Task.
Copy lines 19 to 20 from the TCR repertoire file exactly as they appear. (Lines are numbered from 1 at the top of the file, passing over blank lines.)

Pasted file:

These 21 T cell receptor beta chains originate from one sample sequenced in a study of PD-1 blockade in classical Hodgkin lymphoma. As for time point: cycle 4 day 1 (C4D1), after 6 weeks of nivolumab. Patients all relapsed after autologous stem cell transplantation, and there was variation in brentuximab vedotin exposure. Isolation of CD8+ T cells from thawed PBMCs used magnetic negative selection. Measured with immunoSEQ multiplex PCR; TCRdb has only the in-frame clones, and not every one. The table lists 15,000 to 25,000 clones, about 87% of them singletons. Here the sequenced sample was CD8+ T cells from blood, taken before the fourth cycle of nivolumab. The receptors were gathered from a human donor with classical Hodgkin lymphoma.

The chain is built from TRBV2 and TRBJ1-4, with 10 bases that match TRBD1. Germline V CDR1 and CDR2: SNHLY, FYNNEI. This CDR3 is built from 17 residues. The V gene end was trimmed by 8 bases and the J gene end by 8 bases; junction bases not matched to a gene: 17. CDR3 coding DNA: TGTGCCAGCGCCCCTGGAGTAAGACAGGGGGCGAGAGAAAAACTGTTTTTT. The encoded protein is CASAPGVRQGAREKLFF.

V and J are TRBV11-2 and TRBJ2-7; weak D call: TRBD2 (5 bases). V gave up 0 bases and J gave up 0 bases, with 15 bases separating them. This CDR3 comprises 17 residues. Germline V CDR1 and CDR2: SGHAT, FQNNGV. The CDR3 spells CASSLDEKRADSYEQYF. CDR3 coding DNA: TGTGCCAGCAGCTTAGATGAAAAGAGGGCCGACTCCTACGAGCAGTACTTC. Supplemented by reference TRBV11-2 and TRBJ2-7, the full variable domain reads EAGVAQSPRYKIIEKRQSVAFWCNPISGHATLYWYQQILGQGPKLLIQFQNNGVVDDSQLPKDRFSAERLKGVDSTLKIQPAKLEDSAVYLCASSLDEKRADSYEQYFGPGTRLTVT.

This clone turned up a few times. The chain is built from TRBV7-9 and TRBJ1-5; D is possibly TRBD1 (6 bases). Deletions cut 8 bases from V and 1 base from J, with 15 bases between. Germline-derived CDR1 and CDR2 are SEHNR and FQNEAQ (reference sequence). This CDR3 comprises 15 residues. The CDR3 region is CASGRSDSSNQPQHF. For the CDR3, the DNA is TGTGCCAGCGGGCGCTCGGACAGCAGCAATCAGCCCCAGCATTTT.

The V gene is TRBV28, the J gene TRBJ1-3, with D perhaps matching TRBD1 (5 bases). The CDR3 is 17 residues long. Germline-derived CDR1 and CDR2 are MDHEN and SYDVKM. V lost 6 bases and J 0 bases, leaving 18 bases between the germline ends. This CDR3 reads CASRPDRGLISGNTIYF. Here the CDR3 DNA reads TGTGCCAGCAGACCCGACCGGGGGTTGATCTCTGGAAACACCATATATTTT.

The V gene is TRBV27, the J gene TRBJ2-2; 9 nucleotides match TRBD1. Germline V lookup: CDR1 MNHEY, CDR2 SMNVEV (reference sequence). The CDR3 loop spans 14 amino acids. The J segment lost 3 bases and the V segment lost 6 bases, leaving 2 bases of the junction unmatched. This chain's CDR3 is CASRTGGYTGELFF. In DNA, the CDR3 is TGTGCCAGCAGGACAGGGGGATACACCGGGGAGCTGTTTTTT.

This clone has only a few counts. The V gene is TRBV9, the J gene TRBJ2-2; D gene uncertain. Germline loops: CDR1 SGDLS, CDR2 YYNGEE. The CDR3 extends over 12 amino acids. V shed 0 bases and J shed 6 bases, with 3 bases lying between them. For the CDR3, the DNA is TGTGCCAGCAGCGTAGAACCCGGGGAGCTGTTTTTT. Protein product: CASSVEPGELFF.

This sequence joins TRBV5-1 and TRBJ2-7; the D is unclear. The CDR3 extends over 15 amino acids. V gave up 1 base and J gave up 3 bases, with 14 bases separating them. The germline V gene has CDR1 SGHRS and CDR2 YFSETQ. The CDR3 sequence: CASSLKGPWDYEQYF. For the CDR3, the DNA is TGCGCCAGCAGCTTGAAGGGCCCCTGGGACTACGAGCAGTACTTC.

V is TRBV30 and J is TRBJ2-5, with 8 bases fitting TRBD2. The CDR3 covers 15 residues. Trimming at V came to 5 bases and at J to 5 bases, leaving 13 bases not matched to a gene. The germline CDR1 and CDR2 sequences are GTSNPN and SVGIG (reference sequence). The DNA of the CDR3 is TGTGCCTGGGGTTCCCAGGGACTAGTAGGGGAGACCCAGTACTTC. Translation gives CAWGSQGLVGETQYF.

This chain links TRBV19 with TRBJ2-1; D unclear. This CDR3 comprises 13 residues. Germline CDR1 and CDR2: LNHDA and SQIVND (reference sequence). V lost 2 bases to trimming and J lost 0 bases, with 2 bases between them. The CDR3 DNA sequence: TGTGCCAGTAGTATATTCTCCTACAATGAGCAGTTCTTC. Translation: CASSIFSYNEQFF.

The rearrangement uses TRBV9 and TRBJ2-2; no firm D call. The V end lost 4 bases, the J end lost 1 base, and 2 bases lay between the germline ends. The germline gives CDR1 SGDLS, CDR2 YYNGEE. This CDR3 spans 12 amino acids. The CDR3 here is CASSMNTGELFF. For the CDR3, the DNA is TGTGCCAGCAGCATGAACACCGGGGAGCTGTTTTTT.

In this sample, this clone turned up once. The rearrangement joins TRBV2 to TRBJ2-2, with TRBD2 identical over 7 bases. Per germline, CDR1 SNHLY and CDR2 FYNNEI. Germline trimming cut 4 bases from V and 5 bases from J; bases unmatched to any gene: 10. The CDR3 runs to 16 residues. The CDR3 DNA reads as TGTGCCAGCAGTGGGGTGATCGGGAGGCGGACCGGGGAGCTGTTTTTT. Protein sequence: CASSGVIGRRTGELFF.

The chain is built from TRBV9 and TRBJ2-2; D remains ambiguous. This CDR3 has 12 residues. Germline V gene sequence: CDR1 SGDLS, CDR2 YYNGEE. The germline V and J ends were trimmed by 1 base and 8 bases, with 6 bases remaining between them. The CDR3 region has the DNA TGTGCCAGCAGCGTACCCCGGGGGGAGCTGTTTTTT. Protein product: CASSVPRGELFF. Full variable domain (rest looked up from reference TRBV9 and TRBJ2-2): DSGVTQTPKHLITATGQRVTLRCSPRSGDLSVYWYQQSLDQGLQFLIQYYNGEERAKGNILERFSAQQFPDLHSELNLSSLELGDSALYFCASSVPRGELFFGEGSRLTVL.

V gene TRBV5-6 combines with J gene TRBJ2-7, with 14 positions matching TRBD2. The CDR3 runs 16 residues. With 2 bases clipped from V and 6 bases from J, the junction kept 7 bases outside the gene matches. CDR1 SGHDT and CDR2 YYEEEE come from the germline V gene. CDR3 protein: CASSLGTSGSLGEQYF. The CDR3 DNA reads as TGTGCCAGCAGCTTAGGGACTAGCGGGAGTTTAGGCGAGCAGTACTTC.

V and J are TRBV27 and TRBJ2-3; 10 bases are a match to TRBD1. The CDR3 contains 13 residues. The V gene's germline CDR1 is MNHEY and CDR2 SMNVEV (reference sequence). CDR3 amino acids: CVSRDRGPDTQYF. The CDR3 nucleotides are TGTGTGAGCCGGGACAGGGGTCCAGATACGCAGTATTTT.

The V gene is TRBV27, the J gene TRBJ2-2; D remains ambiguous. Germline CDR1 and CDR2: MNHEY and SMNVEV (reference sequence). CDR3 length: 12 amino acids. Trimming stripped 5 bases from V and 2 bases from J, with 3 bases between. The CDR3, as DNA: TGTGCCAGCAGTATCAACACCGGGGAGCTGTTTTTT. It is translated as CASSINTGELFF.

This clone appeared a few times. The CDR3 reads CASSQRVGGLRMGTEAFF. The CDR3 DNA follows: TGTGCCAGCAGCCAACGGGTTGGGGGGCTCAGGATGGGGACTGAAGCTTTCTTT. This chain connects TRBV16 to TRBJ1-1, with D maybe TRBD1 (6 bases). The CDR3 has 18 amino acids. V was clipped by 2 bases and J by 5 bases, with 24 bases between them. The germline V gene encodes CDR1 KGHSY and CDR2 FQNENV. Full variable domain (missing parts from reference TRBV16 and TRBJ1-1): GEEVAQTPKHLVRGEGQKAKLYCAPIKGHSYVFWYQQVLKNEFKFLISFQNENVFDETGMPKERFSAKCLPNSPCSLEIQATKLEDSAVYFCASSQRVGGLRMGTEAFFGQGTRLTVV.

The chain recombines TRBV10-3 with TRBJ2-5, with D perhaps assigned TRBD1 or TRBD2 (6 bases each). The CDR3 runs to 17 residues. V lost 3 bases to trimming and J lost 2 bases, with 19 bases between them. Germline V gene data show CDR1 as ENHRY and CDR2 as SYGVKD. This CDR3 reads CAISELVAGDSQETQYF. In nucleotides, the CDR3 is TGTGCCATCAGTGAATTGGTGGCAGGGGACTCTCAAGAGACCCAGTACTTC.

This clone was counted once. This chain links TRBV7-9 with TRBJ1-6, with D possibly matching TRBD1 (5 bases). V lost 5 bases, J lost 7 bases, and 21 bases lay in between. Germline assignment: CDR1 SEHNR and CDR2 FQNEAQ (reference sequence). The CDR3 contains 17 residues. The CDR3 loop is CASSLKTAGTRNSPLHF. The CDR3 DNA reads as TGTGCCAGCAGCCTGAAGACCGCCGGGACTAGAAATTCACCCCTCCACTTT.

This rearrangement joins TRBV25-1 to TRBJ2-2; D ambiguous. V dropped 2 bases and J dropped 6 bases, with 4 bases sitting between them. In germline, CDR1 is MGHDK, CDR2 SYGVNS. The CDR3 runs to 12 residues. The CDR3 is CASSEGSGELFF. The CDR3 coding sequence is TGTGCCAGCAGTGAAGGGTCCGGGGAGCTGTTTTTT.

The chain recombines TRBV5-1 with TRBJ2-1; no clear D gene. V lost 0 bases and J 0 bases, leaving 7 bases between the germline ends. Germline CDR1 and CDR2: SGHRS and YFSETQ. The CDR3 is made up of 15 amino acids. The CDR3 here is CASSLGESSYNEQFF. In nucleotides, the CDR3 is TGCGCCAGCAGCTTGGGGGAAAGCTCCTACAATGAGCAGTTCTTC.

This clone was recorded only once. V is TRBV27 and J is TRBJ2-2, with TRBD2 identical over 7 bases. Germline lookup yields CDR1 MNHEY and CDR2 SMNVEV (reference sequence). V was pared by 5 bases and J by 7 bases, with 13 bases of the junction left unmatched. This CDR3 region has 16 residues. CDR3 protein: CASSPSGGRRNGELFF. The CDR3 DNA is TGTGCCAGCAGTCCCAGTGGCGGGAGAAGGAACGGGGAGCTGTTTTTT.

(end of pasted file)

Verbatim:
This clone was counted once. This chain links TRBV7-9 with TRBJ1-6, with D possibly matching TRBD1 (5 bases). V lost 5 bases, J lost 7 bases, and 21 bases lay in between. Germline assignment: CDR1 SEHNR and CDR2 FQNEAQ (reference sequence). The CDR3 contains 17 residues. The CDR3 loop is CASSLKTAGTRNSPLHF. The CDR3 DNA reads as TGTGCCAGCAGCCTGAAGACCGCCGGGACTAGAAATTCACCCCTCCACTTT.

This rearrangement joins TRBV25-1 to TRBJ2-2; D ambiguous. V dropped 2 bases and J dropped 6 bases, with 4 bases sitting between them. In germline, CDR1 is MGHDK, CDR2 SYGVNS. The CDR3 runs to 12 residues. The CDR3 is CASSEGSGELFF. The CDR3 coding sequence is TGTGCCAGCAGTGAAGGGTCCGGGGAGCTGTTTTTT.